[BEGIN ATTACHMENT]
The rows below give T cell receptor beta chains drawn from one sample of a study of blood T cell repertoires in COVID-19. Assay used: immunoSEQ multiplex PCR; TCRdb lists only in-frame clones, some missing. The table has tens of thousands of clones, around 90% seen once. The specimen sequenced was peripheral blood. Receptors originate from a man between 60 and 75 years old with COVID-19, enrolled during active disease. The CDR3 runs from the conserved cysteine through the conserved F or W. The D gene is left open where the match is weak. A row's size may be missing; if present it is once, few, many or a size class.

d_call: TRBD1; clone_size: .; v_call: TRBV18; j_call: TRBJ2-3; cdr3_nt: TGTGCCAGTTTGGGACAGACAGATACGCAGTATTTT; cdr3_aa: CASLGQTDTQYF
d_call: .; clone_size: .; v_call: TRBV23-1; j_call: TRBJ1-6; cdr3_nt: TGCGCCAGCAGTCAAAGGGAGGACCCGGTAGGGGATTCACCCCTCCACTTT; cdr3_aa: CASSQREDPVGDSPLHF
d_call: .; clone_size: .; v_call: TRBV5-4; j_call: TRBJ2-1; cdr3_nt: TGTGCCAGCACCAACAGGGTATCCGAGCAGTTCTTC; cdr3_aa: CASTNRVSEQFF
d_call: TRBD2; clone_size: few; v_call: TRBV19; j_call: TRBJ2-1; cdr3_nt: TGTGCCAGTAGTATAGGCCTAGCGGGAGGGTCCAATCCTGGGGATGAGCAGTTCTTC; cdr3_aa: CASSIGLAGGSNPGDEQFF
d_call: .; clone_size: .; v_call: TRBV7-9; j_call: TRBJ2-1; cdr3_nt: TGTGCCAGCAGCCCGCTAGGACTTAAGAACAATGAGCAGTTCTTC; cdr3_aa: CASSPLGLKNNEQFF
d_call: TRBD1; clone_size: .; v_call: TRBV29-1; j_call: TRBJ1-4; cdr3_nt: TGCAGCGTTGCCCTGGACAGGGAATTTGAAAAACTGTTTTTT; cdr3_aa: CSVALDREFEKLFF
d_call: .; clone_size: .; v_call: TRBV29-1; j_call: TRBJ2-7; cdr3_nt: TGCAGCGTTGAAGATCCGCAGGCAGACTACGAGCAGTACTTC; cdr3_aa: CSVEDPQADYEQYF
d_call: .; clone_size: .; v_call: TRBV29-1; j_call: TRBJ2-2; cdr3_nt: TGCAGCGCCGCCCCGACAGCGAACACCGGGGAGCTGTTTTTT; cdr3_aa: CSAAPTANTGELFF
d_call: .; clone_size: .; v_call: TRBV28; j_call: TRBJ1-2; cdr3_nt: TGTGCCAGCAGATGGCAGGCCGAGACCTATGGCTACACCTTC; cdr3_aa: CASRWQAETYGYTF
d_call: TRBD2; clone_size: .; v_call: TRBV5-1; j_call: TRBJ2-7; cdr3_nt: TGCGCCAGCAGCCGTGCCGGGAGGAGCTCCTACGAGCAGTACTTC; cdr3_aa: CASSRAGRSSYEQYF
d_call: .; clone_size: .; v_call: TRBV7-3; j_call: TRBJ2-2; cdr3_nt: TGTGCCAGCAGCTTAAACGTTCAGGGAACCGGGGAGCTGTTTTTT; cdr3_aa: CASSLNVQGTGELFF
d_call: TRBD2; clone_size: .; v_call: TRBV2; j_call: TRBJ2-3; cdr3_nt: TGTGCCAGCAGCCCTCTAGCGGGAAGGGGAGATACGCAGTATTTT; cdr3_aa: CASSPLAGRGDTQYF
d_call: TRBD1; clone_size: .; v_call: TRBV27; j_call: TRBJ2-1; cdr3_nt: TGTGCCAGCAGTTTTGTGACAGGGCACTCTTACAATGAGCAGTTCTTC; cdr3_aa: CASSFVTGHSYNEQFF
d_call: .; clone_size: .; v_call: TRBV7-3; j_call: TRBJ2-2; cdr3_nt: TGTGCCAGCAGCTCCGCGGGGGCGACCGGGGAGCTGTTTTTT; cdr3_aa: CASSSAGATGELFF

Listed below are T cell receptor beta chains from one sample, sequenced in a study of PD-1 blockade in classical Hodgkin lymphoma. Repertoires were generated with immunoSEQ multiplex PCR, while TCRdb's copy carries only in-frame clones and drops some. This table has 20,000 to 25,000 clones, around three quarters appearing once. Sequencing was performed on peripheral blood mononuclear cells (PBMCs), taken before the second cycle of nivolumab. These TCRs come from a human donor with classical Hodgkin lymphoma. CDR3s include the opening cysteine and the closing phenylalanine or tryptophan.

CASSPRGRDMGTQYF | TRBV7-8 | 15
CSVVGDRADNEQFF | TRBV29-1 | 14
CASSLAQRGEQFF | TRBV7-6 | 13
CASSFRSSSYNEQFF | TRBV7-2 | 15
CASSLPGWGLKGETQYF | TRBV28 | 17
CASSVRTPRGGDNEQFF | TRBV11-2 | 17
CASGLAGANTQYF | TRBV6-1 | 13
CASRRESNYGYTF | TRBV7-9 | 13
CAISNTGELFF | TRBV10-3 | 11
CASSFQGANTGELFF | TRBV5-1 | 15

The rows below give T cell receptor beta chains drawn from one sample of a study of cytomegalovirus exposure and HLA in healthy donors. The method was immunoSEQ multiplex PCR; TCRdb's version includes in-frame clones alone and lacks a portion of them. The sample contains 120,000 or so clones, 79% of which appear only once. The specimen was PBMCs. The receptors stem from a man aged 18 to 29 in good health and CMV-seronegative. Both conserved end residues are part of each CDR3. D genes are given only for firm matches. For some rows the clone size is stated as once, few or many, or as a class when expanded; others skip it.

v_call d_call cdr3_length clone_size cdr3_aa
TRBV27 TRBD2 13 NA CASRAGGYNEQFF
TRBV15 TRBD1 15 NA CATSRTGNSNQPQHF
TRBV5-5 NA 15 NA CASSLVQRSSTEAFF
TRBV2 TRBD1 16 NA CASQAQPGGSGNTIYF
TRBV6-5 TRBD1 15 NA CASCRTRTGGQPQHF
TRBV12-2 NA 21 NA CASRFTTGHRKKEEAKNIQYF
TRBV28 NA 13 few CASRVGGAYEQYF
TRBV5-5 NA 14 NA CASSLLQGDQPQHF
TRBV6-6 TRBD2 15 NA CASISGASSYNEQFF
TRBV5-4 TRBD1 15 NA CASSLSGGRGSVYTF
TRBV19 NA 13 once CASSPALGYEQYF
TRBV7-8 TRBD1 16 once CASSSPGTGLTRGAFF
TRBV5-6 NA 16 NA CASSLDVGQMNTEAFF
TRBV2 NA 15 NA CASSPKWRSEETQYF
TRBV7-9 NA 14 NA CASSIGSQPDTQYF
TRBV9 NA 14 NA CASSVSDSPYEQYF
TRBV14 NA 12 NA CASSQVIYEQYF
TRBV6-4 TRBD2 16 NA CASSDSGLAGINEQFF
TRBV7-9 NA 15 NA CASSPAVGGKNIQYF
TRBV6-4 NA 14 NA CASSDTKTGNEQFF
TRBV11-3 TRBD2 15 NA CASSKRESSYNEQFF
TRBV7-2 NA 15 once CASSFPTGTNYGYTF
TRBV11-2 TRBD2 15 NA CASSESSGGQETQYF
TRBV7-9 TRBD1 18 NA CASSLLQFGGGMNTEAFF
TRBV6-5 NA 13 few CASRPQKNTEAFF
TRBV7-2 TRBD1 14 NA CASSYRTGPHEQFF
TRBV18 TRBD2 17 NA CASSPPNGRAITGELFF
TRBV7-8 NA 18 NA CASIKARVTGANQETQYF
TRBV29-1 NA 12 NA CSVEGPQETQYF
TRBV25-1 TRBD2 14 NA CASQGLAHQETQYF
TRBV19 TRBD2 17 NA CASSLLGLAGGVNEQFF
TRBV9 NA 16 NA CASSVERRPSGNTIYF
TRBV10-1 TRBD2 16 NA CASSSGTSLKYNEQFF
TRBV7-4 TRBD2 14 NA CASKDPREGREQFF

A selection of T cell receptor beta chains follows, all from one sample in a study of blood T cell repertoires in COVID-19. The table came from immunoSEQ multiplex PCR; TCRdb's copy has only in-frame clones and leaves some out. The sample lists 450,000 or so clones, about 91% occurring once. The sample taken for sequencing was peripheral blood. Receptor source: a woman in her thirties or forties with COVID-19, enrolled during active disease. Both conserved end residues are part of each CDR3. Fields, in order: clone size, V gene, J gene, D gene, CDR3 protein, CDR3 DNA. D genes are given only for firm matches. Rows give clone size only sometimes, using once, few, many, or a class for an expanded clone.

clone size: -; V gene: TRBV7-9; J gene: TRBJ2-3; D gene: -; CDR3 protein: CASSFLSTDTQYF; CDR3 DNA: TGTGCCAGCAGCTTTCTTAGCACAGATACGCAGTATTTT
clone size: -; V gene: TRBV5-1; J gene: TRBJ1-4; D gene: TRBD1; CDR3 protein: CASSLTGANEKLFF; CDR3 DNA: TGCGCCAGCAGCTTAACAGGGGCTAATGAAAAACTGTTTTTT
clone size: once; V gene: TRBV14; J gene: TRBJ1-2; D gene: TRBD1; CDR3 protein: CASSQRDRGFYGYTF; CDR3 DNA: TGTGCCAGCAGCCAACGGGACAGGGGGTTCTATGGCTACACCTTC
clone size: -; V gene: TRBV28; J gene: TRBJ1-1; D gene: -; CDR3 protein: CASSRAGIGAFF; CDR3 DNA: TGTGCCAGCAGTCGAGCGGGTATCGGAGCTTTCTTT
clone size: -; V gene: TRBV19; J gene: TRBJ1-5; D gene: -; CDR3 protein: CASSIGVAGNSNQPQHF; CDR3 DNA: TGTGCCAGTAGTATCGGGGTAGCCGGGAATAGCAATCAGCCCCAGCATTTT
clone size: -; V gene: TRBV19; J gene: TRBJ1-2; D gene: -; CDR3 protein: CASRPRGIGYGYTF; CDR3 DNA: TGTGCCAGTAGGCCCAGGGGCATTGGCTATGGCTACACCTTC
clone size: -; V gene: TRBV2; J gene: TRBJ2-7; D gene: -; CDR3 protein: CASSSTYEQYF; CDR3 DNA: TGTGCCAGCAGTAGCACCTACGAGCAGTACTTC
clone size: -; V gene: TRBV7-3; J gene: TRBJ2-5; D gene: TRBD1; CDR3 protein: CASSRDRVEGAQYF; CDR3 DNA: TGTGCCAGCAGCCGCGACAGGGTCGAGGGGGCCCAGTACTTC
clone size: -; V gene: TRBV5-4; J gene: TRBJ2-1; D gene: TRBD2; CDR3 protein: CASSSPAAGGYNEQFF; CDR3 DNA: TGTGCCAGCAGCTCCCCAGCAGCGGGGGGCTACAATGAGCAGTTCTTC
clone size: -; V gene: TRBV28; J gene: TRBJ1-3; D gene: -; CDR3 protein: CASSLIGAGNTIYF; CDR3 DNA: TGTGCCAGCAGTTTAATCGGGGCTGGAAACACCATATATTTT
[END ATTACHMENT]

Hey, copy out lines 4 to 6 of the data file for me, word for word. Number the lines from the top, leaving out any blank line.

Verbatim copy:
d_call: .; clone_size: .; v_call: TRBV5-4; j_call: TRBJ2-1; cdr3_nt: TGTGCCAGCACCAACAGGGTATCCGAGCAGTTCTTC; cdr3_aa: CASTNRVSEQFF
d_call: TRBD2; clone_size: few; v_call: TRBV19; j_call: TRBJ2-1; cdr3_nt: TGTGCCAGTAGTATAGGCCTAGCGGGAGGGTCCAATCCTGGGGATGAGCAGTTCTTC; cdr3_aa: CASSIGLAGGSNPGDEQFF
d_call: .; clone_size: .; v_call: TRBV7-9; j_call: TRBJ2-1; cdr3_nt: TGTGCCAGCAGCCCGCTAGGACTTAAGAACAATGAGCAGTTCTTC; cdr3_aa: CASSPLGLKNNEQFF